Piracy Is The New Radio

Piracy Is The New RadioI friggin' love Neil Young, so when he talks, I listen.

Neil Young had some very interesting things to say on the stage of D: Dive into Media the other day.

"Young is calling for a new digital ecosystem of high quality music files and he believes that Jobs would have gotten there had he lived long enough. On the distribution side, Young isn't particularly concerned with the effects of piracy on artists, he's more concerned that the files that are being shared are of such low quality:"

It doesn't affect me because I look at the internet as the new radio. I look at the radio as gone. [...] Piracy is the new radio. That's how music gets around. [...] That's the radio. If you really want to hear it, let's make it available, let them hear it, let them hear the 95 percent of it.

I think he's right on point. Piracy is the new radio. There's no point fighting it, you may as well embrace it.

What do you think?


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Comments (9 - click here to join in!)

MrFascination


I Agree and disagree.. Yes its the new form of getting the music out, but you can't compare the quality of taping a song off the radio vs downloading it.

Yes artist's must embrace this new media - use it to their advantage. The truth is, record sales have been suffering because people don't release albums anymore... Most "artist" release singles with a bunch of other crap on the album. Their are very few artist's that have the talent to actually produce a solid album.

Produce a solid album and it will sell. Either at the record store or thru the net.

It also doesn't help that these "artist's" can reproduce their sound in concerts either.... Ever see 50cent or Jay-Z in concert? Its painful!. Even Rihanna can't sell out average size venue's.

February 2, 2012 @ 4:05 PM

The Grate One

Unbeknownst to both Neil and yourself file sharing MP3s has plummetted. Streaming bandwidth accounts for the highest use of bandwidth on the net aka ppl watch youtube to hear music

February 2, 2012 @ 4:11 PM

Toronto Mike Verified as the defacto Toronto Mike

Well, Radio isn't radio any more. I haven't heard illegal downloads are in decline, although I'm sure on-line streaming is on the rise. I suspect we're all using more and more bandwidth as our devices and machines improve.

I get 300GB a month at home and 6GB on my phone. I'm using more and more of it all the time, although I've never really come close to either cap.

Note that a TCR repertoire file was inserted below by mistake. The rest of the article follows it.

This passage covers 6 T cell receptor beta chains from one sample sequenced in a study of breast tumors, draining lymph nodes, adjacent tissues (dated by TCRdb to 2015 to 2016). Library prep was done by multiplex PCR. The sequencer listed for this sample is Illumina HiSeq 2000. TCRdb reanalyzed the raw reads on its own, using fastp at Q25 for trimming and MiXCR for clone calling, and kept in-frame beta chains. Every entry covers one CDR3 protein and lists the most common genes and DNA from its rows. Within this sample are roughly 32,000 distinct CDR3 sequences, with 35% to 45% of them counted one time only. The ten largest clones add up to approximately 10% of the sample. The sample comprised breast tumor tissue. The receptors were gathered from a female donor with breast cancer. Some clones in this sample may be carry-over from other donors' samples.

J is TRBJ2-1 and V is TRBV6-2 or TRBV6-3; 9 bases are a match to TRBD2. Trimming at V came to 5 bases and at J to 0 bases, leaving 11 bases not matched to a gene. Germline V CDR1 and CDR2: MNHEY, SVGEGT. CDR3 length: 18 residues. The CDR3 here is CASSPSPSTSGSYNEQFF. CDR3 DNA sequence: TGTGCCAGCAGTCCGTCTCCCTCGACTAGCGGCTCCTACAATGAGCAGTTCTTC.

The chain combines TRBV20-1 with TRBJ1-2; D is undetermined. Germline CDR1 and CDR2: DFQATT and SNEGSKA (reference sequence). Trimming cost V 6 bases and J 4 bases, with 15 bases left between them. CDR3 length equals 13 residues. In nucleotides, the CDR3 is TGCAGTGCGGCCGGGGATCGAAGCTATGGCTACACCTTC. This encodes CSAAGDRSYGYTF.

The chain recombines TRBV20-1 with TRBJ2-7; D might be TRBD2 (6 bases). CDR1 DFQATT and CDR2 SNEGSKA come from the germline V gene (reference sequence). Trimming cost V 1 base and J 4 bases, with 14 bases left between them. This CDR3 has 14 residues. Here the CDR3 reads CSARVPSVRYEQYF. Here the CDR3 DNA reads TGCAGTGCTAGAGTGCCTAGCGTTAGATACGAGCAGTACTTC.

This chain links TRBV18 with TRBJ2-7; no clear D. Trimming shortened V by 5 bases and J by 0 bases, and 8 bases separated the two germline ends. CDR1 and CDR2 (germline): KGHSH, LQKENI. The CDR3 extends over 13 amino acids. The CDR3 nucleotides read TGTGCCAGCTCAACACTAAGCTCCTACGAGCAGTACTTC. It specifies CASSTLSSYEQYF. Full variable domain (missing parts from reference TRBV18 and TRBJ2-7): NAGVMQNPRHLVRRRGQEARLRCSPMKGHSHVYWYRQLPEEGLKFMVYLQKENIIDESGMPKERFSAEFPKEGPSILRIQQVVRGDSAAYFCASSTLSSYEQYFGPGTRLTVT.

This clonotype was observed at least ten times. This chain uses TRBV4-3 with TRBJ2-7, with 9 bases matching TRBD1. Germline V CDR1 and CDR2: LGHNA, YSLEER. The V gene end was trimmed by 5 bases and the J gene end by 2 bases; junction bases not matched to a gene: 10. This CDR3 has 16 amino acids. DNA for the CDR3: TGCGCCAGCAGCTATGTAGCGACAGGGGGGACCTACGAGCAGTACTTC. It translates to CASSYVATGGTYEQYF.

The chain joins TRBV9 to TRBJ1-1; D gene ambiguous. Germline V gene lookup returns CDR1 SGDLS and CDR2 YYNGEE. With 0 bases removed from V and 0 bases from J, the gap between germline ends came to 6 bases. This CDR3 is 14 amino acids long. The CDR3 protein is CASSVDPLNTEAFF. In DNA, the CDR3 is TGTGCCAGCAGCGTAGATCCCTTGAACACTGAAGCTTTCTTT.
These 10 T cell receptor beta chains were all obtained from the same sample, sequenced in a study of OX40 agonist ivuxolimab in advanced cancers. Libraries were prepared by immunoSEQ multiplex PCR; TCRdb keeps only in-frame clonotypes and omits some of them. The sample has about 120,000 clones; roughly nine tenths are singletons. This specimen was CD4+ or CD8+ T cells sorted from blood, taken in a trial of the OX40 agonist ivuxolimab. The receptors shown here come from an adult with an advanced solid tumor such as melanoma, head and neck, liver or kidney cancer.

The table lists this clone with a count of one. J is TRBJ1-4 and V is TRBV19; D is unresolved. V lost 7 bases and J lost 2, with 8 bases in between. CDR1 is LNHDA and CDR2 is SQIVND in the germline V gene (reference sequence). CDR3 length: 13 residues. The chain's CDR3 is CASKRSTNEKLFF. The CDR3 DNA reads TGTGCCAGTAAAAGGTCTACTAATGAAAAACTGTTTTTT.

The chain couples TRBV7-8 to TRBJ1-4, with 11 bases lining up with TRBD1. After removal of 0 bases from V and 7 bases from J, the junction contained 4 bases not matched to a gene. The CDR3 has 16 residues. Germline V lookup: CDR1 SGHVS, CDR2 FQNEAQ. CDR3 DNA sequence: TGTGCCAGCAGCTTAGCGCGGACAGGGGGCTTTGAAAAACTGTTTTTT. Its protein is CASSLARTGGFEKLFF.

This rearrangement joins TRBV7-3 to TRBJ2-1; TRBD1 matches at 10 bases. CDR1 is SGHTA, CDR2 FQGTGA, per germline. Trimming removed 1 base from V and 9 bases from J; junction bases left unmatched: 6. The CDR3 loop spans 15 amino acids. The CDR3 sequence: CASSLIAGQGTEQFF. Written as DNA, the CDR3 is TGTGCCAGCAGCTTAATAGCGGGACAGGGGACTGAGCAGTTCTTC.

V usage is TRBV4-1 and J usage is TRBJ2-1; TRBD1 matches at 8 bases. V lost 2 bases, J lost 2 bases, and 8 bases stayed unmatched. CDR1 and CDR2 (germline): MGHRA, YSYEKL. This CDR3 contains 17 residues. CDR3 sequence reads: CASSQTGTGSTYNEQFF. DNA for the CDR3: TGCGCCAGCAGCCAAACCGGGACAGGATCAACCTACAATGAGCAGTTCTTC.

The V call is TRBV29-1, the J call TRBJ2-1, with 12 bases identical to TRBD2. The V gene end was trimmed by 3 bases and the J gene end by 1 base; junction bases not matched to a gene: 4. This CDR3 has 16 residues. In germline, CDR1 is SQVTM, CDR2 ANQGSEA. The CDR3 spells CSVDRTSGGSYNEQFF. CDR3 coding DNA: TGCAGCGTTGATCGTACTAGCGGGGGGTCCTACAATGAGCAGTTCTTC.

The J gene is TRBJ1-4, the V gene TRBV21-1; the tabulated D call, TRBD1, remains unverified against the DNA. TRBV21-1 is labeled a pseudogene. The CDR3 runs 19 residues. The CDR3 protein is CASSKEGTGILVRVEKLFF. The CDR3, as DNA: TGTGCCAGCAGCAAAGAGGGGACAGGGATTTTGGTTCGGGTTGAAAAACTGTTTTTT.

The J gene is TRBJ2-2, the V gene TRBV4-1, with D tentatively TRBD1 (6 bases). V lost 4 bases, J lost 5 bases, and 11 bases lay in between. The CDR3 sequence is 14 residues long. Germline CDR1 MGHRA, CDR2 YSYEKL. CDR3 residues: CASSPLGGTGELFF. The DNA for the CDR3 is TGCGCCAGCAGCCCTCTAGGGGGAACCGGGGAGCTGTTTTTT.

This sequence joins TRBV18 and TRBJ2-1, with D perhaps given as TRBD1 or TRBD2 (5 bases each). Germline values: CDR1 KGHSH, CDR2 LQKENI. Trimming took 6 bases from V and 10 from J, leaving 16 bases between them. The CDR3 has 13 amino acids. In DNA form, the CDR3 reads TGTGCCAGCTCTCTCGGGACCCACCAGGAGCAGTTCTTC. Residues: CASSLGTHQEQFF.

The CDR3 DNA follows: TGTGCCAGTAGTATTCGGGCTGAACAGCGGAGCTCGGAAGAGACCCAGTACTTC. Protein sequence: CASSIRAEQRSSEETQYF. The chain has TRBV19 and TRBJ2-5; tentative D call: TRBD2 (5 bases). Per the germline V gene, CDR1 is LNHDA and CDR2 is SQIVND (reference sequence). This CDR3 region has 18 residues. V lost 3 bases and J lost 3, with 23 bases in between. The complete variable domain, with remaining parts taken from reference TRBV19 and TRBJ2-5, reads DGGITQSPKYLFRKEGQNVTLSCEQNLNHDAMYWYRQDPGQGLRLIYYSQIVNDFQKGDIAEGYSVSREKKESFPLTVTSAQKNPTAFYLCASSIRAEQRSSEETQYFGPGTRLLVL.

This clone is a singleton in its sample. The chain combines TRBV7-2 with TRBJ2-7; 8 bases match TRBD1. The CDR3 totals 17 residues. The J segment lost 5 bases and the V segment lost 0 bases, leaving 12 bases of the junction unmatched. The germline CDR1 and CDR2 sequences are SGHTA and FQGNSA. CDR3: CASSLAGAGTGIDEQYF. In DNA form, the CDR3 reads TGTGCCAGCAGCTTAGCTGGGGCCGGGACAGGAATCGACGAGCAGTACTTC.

I need to sync, baby... and that requires a file.

February 2, 2012 @ 4:18 PM

The Grate One

File sharing has declined and less than 10% of ppl download music. Netflix is the largest source of bandwidth. People stopped stealing music and started to listen to it on Youtube. It's more efficent and ensures you get a decent copy of the song. Ipod sales are also way down

February 2, 2012 @ 4:39 PM

Toronto Mike Verified as the defacto Toronto Mike

@The Grate One

Would you mind pointing me to proof that illegal MP3 downloads have plummeted?

I'm not suggesting you're wrong, but you can't believe everything you read on the internet, especially if it's only attributed to The Grate One.

February 2, 2012 @ 4:51 PM

The Grate One

Well if want to fly to Calgary and read the paper article do so. Meet me at the Palomino Smokehouse and use the password Cisco-ccnp

This is somewhat common knowledge but you won't hear the record industry mention it. It would defeat their propoganda.

But be unscienctific. ask your readers.

BTW. Dinner at the Palo is on me. Try the bacon wrapped corn on the cob. An a bottle of Traditional. And admire the 20 foot foto of John Cash on the wall

- a link state guy

February 2, 2012 @ 6:18 PM

Rob

People might be using YouTube to listen to music, but they're probably using a client to rip the music to their HDD.

One report I could find said that P2P d/l'ing did decline when Limewire shutdown, but other programs use increased. Not enough to make up the difference as Limewire was used by almost 60% of all p2p users.

February 2, 2012 @ 7:28 PM

Rick C in Oakville

Rob said what I was going to comment on, my teenage daughter and her friends are just ripping it from the youtube videos and putting it on their Ipods now.

February 2, 2012 @ 8:02 PM

Digger

I've downloaded plenty in the past ten or so years, but too much of that downloading gave me exposure to a lot of great music and TV shows that never made it over to our side of the big oceans. I also ended up spending hundreds (thousands(?)) on CDs and DVDs because I wanted to own the real items and ultimately support the artists that I truly enjoyed.

February 2, 2012 @ 9:32 PM

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